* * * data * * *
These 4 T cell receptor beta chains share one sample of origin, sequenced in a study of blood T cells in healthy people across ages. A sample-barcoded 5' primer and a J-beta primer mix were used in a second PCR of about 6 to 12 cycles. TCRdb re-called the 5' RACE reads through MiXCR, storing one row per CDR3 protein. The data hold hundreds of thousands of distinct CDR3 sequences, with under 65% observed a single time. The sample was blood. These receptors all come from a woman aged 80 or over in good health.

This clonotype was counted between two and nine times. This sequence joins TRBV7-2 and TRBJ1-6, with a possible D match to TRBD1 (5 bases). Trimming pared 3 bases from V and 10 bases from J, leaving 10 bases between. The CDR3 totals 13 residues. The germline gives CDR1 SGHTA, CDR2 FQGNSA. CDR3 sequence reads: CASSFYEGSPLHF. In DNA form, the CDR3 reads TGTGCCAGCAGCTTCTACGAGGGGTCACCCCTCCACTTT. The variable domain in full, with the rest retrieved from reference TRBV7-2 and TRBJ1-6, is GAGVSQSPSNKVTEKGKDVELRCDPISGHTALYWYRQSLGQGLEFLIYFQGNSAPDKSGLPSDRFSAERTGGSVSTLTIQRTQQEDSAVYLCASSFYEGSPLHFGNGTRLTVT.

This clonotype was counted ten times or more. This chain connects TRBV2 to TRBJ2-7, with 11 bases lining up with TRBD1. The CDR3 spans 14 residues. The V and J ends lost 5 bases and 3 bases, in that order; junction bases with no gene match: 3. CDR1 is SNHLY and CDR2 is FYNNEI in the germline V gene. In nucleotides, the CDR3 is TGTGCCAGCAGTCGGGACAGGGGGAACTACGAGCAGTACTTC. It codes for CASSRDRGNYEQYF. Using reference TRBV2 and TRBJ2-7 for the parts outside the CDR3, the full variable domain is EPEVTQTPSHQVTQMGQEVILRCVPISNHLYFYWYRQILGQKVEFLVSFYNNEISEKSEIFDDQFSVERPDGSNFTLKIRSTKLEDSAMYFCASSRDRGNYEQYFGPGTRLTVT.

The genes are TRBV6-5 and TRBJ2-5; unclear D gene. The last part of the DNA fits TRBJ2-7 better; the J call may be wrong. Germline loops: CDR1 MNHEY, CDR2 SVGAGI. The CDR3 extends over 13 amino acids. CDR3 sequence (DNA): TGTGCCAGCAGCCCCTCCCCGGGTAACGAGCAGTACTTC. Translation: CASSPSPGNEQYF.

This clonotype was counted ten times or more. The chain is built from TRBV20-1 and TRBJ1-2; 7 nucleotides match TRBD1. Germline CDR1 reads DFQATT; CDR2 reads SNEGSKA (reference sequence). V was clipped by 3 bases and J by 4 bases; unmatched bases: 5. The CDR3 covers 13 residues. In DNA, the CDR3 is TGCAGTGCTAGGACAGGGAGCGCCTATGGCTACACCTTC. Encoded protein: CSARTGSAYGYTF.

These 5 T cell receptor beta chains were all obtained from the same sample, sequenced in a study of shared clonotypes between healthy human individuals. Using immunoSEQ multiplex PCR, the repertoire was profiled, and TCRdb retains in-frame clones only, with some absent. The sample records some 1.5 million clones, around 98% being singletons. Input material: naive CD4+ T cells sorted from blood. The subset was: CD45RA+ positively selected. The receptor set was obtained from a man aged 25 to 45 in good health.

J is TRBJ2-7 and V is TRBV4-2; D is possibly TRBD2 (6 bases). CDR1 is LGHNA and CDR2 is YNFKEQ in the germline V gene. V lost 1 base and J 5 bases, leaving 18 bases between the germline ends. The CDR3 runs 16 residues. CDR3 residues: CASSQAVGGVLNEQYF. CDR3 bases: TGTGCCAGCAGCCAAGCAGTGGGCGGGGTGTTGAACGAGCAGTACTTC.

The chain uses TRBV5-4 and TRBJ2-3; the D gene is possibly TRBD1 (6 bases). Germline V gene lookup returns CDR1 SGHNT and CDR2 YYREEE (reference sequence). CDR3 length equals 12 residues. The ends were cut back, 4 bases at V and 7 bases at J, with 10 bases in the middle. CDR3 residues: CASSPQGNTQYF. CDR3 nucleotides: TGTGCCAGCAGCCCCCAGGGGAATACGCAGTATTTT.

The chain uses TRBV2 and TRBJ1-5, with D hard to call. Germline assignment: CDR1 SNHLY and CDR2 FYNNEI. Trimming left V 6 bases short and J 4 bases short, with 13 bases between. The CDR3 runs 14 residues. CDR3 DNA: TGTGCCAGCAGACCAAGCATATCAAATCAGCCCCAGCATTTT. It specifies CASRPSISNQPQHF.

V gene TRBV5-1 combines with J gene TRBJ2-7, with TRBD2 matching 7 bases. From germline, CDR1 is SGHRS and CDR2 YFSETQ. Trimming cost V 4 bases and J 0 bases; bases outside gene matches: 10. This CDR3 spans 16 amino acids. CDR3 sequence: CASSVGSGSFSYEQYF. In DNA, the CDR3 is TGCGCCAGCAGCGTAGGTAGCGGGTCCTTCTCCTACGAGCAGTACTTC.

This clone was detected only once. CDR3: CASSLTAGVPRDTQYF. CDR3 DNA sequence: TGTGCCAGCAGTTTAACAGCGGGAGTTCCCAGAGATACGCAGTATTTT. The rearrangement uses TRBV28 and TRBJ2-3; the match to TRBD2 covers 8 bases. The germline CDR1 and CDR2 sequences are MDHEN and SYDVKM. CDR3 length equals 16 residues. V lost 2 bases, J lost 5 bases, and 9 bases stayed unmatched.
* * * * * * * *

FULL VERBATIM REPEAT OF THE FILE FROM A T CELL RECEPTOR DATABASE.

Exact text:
These 4 T cell receptor beta chains share one sample of origin, sequenced in a study of blood T cells in healthy people across ages. A sample-barcoded 5' primer and a J-beta primer mix were used in a second PCR of about 6 to 12 cycles. TCRdb re-called the 5' RACE reads through MiXCR, storing one row per CDR3 protein. The data hold hundreds of thousands of distinct CDR3 sequences, with under 65% observed a single time. The sample was blood. These receptors all come from a woman aged 80 or over in good health.

This clonotype was counted between two and nine times. This sequence joins TRBV7-2 and TRBJ1-6, with a possible D match to TRBD1 (5 bases). Trimming pared 3 bases from V and 10 bases from J, leaving 10 bases between. The CDR3 totals 13 residues. The germline gives CDR1 SGHTA, CDR2 FQGNSA. CDR3 sequence reads: CASSFYEGSPLHF. In DNA form, the CDR3 reads TGTGCCAGCAGCTTCTACGAGGGGTCACCCCTCCACTTT. The variable domain in full, with the rest retrieved from reference TRBV7-2 and TRBJ1-6, is GAGVSQSPSNKVTEKGKDVELRCDPISGHTALYWYRQSLGQGLEFLIYFQGNSAPDKSGLPSDRFSAERTGGSVSTLTIQRTQQEDSAVYLCASSFYEGSPLHFGNGTRLTVT.

This clonotype was counted ten times or more. This chain connects TRBV2 to TRBJ2-7, with 11 bases lining up with TRBD1. The CDR3 spans 14 residues. The V and J ends lost 5 bases and 3 bases, in that order; junction bases with no gene match: 3. CDR1 is SNHLY and CDR2 is FYNNEI in the germline V gene. In nucleotides, the CDR3 is TGTGCCAGCAGTCGGGACAGGGGGAACTACGAGCAGTACTTC. It codes for CASSRDRGNYEQYF. Using reference TRBV2 and TRBJ2-7 for the parts outside the CDR3, the full variable domain is EPEVTQTPSHQVTQMGQEVILRCVPISNHLYFYWYRQILGQKVEFLVSFYNNEISEKSEIFDDQFSVERPDGSNFTLKIRSTKLEDSAMYFCASSRDRGNYEQYFGPGTRLTVT.

The genes are TRBV6-5 and TRBJ2-5; unclear D gene. The last part of the DNA fits TRBJ2-7 better; the J call may be wrong. Germline loops: CDR1 MNHEY, CDR2 SVGAGI. The CDR3 extends over 13 amino acids. CDR3 sequence (DNA): TGTGCCAGCAGCCCCTCCCCGGGTAACGAGCAGTACTTC. Translation: CASSPSPGNEQYF.

This clonotype was counted ten times or more. The chain is built from TRBV20-1 and TRBJ1-2; 7 nucleotides match TRBD1. Germline CDR1 reads DFQATT; CDR2 reads SNEGSKA (reference sequence). V was clipped by 3 bases and J by 4 bases; unmatched bases: 5. The CDR3 covers 13 residues. In DNA, the CDR3 is TGCAGTGCTAGGACAGGGAGCGCCTATGGCTACACCTTC. Encoded protein: CSARTGSAYGYTF.

These 5 T cell receptor beta chains were all obtained from the same sample, sequenced in a study of shared clonotypes between healthy human individuals. Using immunoSEQ multiplex PCR, the repertoire was profiled, and TCRdb retains in-frame clones only, with some absent. The sample records some 1.5 million clones, around 98% being singletons. Input material: naive CD4+ T cells sorted from blood. The subset was: CD45RA+ positively selected. The receptor set was obtained from a man aged 25 to 45 in good health.

J is TRBJ2-7 and V is TRBV4-2; D is possibly TRBD2 (6 bases). CDR1 is LGHNA and CDR2 is YNFKEQ in the germline V gene. V lost 1 base and J 5 bases, leaving 18 bases between the germline ends. The CDR3 runs 16 residues. CDR3 residues: CASSQAVGGVLNEQYF. CDR3 bases: TGTGCCAGCAGCCAAGCAGTGGGCGGGGTGTTGAACGAGCAGTACTTC.

The chain uses TRBV5-4 and TRBJ2-3; the D gene is possibly TRBD1 (6 bases). Germline V gene lookup returns CDR1 SGHNT and CDR2 YYREEE (reference sequence). CDR3 length equals 12 residues. The ends were cut back, 4 bases at V and 7 bases at J, with 10 bases in the middle. CDR3 residues: CASSPQGNTQYF. CDR3 nucleotides: TGTGCCAGCAGCCCCCAGGGGAATACGCAGTATTTT.

The chain uses TRBV2 and TRBJ1-5, with D hard to call. Germline assignment: CDR1 SNHLY and CDR2 FYNNEI. Trimming left V 6 bases short and J 4 bases short, with 13 bases between. The CDR3 runs 14 residues. CDR3 DNA: TGTGCCAGCAGACCAAGCATATCAAATCAGCCCCAGCATTTT. It specifies CASRPSISNQPQHF.

V gene TRBV5-1 combines with J gene TRBJ2-7, with TRBD2 matching 7 bases. From germline, CDR1 is SGHRS and CDR2 YFSETQ. Trimming cost V 4 bases and J 0 bases; bases outside gene matches: 10. This CDR3 spans 16 amino acids. CDR3 sequence: CASSVGSGSFSYEQYF. In DNA, the CDR3 is TGCGCCAGCAGCGTAGGTAGCGGGTCCTTCTCCTACGAGCAGTACTTC.

This clone was detected only once. CDR3: CASSLTAGVPRDTQYF. CDR3 DNA sequence: TGTGCCAGCAGTTTAACAGCGGGAGTTCCCAGAGATACGCAGTATTTT. The rearrangement uses TRBV28 and TRBJ2-3; the match to TRBD2 covers 8 bases. The germline CDR1 and CDR2 sequences are MDHEN and SYDVKM. CDR3 length equals 16 residues. V lost 2 bases, J lost 5 bases, and 9 bases stayed unmatched.